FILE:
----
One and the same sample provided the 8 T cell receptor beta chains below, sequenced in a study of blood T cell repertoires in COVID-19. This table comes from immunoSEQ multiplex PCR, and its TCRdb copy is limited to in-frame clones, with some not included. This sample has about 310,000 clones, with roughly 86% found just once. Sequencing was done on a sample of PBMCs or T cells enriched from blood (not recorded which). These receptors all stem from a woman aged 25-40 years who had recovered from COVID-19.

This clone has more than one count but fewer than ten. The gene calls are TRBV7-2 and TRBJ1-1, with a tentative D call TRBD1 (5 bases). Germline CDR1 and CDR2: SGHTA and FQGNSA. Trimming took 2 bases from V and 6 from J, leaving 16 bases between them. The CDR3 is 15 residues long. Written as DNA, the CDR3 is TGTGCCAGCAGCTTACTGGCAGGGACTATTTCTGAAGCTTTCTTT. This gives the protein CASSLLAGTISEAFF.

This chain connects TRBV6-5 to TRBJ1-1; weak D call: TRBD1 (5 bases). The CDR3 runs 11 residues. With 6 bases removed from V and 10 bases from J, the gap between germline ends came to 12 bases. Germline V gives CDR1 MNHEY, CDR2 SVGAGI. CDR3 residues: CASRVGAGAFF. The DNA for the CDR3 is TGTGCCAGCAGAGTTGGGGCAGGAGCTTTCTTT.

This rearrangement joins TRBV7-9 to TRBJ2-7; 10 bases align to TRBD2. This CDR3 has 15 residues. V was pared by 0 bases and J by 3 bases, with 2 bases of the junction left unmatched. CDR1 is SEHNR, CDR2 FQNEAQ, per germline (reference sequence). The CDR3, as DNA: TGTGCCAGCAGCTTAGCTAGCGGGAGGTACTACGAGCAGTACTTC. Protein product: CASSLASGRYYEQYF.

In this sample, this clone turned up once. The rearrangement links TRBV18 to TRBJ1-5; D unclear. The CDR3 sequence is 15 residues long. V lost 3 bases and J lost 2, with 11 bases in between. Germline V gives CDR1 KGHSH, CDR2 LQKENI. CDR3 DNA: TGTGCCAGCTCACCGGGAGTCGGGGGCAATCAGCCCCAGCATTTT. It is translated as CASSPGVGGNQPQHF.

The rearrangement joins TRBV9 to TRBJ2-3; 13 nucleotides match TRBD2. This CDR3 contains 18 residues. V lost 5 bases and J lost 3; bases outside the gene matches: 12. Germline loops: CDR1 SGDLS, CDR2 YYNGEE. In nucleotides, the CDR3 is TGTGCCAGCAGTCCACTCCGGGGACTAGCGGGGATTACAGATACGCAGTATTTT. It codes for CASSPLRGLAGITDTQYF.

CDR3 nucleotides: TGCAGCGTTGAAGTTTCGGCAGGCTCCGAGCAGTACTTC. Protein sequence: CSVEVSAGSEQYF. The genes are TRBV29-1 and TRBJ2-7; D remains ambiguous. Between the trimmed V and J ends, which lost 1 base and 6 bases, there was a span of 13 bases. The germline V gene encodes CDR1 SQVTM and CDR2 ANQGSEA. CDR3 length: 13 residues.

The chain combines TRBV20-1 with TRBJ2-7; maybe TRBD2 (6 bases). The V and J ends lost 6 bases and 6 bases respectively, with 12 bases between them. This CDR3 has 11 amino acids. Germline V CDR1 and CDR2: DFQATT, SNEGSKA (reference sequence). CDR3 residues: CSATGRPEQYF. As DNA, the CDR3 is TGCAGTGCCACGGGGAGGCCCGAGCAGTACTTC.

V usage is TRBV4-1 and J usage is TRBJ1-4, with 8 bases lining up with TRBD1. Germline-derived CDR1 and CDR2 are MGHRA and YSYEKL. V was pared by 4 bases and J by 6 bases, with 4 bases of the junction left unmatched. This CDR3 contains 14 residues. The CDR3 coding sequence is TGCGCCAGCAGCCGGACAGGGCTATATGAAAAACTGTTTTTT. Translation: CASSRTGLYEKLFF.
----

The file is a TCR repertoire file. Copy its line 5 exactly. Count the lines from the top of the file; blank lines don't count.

In this sample, this clone turned up once. The rearrangement links TRBV18 to TRBJ1-5; D unclear. The CDR3 sequence is 15 residues long. V lost 3 bases and J lost 2, with 11 bases in between. Germline V gives CDR1 KGHSH, CDR2 LQKENI. CDR3 DNA: TGTGCCAGCTCACCGGGAGTCGGGGGCAATCAGCCCCAGCATTTT. It is translated as CASSPGVGGNQPQHF.